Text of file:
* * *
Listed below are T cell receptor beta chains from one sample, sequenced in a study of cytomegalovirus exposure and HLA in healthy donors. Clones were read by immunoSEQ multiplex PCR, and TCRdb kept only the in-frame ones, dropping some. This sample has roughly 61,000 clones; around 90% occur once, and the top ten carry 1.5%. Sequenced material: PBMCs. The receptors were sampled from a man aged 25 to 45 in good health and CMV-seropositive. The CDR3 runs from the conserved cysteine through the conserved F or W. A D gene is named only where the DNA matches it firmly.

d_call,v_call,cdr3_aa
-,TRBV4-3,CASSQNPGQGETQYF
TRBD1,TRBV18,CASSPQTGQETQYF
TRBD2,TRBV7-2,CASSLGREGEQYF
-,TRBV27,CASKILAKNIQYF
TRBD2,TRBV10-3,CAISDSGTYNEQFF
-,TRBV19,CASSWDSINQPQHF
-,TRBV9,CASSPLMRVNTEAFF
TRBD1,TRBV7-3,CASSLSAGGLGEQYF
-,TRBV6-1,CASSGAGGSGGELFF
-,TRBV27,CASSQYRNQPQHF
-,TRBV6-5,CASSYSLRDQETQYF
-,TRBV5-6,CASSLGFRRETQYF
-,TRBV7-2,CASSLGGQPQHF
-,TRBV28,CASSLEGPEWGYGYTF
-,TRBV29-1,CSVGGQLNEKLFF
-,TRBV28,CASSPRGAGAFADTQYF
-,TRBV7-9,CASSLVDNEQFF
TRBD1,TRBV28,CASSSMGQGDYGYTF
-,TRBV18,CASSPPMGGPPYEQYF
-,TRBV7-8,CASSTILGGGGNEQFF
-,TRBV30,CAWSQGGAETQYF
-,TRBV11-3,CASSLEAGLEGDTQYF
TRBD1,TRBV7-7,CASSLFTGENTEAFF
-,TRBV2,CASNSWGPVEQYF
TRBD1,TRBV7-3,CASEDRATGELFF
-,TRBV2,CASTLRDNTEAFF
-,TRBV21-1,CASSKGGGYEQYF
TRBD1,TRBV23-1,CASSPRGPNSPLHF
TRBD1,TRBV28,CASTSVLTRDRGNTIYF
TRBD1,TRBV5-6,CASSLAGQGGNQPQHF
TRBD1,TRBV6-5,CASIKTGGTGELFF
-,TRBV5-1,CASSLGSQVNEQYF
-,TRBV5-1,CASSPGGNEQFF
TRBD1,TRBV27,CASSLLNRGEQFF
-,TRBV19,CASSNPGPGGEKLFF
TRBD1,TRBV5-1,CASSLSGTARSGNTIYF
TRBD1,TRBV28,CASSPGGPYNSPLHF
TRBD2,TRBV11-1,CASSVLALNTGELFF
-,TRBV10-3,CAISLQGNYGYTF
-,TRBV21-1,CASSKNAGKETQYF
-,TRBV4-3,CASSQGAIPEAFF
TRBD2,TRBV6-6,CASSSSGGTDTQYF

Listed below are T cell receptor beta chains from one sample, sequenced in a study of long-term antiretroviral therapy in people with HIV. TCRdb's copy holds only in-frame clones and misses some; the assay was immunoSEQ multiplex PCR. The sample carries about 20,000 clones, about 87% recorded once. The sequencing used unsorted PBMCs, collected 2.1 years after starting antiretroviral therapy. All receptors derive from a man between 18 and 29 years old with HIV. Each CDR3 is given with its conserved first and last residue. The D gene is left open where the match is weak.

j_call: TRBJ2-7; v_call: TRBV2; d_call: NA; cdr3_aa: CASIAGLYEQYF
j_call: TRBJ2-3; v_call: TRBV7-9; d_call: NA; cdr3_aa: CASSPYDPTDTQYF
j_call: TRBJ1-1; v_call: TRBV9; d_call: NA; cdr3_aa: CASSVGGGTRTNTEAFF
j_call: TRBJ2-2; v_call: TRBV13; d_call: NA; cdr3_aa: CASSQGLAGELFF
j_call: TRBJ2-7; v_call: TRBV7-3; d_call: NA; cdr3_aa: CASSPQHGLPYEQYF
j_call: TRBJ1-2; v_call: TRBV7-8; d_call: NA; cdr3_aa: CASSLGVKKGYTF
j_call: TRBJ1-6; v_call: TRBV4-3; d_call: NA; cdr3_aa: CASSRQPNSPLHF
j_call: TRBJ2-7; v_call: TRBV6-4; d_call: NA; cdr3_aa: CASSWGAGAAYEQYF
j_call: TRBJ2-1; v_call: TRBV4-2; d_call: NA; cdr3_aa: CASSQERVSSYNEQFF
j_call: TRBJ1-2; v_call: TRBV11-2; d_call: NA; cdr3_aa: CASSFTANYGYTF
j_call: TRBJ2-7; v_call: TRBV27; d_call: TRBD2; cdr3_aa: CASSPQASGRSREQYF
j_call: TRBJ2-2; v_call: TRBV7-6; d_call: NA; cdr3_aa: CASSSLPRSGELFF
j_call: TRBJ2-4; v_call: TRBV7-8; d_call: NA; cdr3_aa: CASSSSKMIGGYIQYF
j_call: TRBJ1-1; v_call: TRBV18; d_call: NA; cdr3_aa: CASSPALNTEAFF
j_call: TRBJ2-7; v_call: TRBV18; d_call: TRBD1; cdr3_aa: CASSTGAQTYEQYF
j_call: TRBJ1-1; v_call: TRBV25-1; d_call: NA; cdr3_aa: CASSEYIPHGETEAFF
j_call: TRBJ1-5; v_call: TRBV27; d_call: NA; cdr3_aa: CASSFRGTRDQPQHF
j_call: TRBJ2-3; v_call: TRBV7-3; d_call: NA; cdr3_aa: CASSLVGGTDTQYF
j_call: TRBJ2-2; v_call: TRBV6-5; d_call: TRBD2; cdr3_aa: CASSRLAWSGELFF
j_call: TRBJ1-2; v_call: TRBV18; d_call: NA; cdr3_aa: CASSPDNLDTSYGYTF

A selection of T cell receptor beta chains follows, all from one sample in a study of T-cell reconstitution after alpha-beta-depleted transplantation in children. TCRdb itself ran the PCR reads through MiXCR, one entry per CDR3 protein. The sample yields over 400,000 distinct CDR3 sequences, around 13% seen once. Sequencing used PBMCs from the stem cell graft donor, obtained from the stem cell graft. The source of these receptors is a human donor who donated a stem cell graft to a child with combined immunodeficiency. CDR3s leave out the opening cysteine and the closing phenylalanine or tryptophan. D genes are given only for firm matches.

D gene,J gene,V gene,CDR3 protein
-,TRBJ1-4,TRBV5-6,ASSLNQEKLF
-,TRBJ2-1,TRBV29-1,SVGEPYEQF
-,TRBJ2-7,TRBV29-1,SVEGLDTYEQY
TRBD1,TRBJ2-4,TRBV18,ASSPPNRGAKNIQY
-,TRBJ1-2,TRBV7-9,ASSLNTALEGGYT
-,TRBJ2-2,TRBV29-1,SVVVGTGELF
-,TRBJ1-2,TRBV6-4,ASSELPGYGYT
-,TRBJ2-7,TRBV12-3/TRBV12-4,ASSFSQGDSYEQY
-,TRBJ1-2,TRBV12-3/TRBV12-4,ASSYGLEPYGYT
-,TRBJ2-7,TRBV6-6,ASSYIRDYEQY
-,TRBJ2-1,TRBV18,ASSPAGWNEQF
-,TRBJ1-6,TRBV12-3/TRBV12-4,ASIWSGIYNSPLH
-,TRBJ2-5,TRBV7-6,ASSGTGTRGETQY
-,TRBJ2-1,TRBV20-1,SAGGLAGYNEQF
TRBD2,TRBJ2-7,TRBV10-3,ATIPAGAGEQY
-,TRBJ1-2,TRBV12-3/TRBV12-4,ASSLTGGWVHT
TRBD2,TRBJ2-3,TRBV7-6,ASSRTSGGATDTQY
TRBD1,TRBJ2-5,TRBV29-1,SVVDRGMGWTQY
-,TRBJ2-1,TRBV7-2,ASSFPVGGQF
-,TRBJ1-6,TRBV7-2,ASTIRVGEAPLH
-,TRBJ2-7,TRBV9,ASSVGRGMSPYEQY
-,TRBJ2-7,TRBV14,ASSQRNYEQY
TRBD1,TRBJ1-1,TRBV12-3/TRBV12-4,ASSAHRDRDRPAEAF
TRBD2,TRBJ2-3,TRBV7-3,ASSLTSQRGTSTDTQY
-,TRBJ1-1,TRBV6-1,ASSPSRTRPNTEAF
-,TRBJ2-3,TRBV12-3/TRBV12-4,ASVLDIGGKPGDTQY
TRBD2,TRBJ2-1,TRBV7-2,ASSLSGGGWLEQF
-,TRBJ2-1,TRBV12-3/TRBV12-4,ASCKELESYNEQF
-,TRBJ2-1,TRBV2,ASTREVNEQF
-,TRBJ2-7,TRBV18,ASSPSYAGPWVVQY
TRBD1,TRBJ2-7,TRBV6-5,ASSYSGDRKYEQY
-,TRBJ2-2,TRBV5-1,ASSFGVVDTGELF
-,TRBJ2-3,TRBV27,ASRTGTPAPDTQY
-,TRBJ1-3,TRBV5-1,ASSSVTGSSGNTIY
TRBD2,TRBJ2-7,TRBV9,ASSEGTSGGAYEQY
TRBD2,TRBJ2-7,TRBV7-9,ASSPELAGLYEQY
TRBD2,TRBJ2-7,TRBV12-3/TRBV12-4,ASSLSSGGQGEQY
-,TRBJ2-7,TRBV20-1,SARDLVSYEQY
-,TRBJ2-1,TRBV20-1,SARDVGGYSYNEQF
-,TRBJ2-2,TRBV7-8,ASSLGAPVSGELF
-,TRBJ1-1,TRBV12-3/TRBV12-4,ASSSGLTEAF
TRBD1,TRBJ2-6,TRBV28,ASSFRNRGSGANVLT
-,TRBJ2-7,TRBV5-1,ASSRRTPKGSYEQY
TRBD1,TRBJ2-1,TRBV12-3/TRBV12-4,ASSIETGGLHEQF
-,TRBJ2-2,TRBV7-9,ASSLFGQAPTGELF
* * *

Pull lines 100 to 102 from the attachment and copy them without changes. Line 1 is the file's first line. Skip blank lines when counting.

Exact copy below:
-,TRBJ2-3,TRBV27,ASRTGTPAPDTQY
-,TRBJ1-3,TRBV5-1,ASSSVTGSSGNTIY
TRBD2,TRBJ2-7,TRBV9,ASSEGTSGGAYEQY